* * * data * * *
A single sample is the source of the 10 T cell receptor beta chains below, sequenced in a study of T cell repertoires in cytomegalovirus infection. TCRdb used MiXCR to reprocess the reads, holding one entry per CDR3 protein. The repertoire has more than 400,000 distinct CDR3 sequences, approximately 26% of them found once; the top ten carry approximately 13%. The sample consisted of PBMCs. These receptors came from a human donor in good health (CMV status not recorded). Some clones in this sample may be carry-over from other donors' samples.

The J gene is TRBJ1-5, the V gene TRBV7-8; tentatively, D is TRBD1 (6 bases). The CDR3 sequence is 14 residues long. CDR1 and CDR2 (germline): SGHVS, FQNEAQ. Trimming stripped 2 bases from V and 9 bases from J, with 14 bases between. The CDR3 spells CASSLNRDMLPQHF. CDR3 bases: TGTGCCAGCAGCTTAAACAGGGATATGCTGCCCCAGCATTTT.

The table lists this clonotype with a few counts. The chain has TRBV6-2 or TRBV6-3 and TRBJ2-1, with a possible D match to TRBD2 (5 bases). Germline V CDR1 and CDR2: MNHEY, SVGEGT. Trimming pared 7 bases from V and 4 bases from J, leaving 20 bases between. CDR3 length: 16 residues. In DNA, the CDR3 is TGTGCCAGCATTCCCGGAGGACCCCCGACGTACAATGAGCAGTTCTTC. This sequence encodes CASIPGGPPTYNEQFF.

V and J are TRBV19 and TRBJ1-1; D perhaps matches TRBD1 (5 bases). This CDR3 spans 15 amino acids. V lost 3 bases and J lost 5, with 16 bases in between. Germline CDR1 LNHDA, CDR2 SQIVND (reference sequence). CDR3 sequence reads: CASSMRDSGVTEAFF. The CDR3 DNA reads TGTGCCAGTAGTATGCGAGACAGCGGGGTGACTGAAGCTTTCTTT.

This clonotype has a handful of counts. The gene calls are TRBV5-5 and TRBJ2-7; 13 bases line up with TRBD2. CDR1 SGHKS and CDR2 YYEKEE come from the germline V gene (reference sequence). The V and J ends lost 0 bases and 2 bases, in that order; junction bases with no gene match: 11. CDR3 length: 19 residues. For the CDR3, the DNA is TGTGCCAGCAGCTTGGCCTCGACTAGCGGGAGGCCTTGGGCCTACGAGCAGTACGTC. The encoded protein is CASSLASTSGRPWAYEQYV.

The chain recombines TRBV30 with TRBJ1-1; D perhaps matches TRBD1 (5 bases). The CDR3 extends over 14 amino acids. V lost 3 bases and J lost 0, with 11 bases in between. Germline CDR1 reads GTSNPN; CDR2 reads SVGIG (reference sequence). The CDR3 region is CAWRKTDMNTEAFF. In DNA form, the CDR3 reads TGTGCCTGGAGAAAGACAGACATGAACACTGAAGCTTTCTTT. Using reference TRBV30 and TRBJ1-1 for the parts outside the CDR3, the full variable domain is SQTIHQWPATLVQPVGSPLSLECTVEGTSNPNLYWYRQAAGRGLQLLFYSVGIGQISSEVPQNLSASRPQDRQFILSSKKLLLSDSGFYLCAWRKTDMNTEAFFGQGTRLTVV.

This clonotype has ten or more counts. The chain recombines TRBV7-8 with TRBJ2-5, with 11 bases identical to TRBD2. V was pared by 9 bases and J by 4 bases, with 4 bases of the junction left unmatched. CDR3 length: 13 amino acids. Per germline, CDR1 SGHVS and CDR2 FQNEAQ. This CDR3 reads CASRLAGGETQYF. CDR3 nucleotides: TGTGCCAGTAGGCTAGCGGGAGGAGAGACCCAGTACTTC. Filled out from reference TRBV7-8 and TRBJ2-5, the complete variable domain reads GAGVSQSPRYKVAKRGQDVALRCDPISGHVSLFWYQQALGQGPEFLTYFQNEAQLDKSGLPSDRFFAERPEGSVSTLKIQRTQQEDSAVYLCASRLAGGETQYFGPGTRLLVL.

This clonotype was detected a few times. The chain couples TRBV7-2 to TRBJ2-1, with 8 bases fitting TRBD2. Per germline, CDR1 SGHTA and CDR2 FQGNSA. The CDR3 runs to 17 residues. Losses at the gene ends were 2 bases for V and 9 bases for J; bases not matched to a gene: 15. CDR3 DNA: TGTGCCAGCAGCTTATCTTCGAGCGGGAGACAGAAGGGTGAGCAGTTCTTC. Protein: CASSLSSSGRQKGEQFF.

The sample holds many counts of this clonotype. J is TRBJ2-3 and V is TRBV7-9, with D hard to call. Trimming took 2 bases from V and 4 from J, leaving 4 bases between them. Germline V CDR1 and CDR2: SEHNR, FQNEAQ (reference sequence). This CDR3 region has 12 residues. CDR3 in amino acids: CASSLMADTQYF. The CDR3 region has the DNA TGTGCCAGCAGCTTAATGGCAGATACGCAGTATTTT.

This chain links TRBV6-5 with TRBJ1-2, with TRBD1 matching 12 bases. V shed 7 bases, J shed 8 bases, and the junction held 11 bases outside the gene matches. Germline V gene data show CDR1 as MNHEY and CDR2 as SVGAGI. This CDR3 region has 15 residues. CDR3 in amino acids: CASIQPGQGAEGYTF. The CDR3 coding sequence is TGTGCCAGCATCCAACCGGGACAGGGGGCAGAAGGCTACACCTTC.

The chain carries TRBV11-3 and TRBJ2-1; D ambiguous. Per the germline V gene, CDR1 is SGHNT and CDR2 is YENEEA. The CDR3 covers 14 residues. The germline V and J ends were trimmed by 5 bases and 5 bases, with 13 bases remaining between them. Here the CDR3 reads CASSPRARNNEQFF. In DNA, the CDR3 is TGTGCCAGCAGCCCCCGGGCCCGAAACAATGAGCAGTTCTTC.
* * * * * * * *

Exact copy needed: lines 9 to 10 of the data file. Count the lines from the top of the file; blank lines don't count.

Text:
The sample holds many counts of this clonotype. J is TRBJ2-3 and V is TRBV7-9, with D hard to call. Trimming took 2 bases from V and 4 from J, leaving 4 bases between them. Germline V CDR1 and CDR2: SEHNR, FQNEAQ (reference sequence). This CDR3 region has 12 residues. CDR3 in amino acids: CASSLMADTQYF. The CDR3 region has the DNA TGTGCCAGCAGCTTAATGGCAGATACGCAGTATTTT.

This chain links TRBV6-5 with TRBJ1-2, with TRBD1 matching 12 bases. V shed 7 bases, J shed 8 bases, and the junction held 11 bases outside the gene matches. Germline V gene data show CDR1 as MNHEY and CDR2 as SVGAGI. This CDR3 region has 15 residues. CDR3 in amino acids: CASIQPGQGAEGYTF. The CDR3 coding sequence is TGTGCCAGCATCCAACCGGGACAGGGGGCAGAAGGCTACACCTTC.